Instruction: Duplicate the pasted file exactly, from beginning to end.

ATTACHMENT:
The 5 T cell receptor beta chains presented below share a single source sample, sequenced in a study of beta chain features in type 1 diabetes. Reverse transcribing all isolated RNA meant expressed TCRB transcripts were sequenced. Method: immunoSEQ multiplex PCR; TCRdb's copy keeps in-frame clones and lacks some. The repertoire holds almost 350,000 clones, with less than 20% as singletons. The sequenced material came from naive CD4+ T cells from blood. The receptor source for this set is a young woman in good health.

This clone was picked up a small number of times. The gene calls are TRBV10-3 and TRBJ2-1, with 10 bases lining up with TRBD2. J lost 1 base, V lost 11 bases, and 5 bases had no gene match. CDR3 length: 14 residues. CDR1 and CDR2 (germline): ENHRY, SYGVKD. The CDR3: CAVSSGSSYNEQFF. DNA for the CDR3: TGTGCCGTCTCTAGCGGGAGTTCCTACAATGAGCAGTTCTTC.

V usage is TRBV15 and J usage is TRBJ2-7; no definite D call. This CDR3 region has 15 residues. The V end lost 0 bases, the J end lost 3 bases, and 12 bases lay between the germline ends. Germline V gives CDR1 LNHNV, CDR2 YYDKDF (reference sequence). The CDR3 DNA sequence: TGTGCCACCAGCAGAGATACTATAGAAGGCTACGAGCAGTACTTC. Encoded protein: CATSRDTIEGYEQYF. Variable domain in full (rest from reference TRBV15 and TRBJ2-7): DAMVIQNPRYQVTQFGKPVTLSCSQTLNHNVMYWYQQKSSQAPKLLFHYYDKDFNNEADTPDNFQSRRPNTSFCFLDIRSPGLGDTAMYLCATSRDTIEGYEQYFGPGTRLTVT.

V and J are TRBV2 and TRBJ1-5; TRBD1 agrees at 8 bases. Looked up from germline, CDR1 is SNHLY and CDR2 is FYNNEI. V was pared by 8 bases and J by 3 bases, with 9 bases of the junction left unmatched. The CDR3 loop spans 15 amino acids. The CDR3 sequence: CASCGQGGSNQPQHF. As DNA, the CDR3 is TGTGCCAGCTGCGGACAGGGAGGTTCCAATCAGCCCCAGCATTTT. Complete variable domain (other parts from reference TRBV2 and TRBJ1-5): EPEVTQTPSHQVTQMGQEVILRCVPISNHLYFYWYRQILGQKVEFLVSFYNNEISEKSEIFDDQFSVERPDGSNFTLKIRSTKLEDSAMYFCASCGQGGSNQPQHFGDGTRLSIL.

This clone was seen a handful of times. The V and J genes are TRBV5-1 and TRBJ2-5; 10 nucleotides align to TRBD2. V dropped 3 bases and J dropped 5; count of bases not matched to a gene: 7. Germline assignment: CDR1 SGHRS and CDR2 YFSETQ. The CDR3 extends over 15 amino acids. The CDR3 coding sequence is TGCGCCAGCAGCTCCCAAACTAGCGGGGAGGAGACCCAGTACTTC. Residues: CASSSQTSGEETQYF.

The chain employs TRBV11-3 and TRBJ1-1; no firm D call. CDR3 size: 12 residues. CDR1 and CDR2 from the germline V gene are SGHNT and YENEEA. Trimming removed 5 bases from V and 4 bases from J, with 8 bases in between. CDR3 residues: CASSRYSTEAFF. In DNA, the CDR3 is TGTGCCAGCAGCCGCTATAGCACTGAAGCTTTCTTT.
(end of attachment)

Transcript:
The 5 T cell receptor beta chains presented below share a single source sample, sequenced in a study of beta chain features in type 1 diabetes. Reverse transcribing all isolated RNA meant expressed TCRB transcripts were sequenced. Method: immunoSEQ multiplex PCR; TCRdb's copy keeps in-frame clones and lacks some. The repertoire holds almost 350,000 clones, with less than 20% as singletons. The sequenced material came from naive CD4+ T cells from blood. The receptor source for this set is a young woman in good health.

This clone was picked up a small number of times. The gene calls are TRBV10-3 and TRBJ2-1, with 10 bases lining up with TRBD2. J lost 1 base, V lost 11 bases, and 5 bases had no gene match. CDR3 length: 14 residues. CDR1 and CDR2 (germline): ENHRY, SYGVKD. The CDR3: CAVSSGSSYNEQFF. DNA for the CDR3: TGTGCCGTCTCTAGCGGGAGTTCCTACAATGAGCAGTTCTTC.

V usage is TRBV15 and J usage is TRBJ2-7; no definite D call. This CDR3 region has 15 residues. The V end lost 0 bases, the J end lost 3 bases, and 12 bases lay between the germline ends. Germline V gives CDR1 LNHNV, CDR2 YYDKDF (reference sequence). The CDR3 DNA sequence: TGTGCCACCAGCAGAGATACTATAGAAGGCTACGAGCAGTACTTC. Encoded protein: CATSRDTIEGYEQYF. Variable domain in full (rest from reference TRBV15 and TRBJ2-7): DAMVIQNPRYQVTQFGKPVTLSCSQTLNHNVMYWYQQKSSQAPKLLFHYYDKDFNNEADTPDNFQSRRPNTSFCFLDIRSPGLGDTAMYLCATSRDTIEGYEQYFGPGTRLTVT.

V and J are TRBV2 and TRBJ1-5; TRBD1 agrees at 8 bases. Looked up from germline, CDR1 is SNHLY and CDR2 is FYNNEI. V was pared by 8 bases and J by 3 bases, with 9 bases of the junction left unmatched. The CDR3 loop spans 15 amino acids. The CDR3 sequence: CASCGQGGSNQPQHF. As DNA, the CDR3 is TGTGCCAGCTGCGGACAGGGAGGTTCCAATCAGCCCCAGCATTTT. Complete variable domain (other parts from reference TRBV2 and TRBJ1-5): EPEVTQTPSHQVTQMGQEVILRCVPISNHLYFYWYRQILGQKVEFLVSFYNNEISEKSEIFDDQFSVERPDGSNFTLKIRSTKLEDSAMYFCASCGQGGSNQPQHFGDGTRLSIL.

This clone was seen a handful of times. The V and J genes are TRBV5-1 and TRBJ2-5; 10 nucleotides align to TRBD2. V dropped 3 bases and J dropped 5; count of bases not matched to a gene: 7. Germline assignment: CDR1 SGHRS and CDR2 YFSETQ. The CDR3 extends over 15 amino acids. The CDR3 coding sequence is TGCGCCAGCAGCTCCCAAACTAGCGGGGAGGAGACCCAGTACTTC. Residues: CASSSQTSGEETQYF.

The chain employs TRBV11-3 and TRBJ1-1; no firm D call. CDR3 size: 12 residues. CDR1 and CDR2 from the germline V gene are SGHNT and YENEEA. Trimming removed 5 bases from V and 4 bases from J, with 8 bases in between. CDR3 residues: CASSRYSTEAFF. In DNA, the CDR3 is TGTGCCAGCAGCCGCTATAGCACTGAAGCTTTCTTT.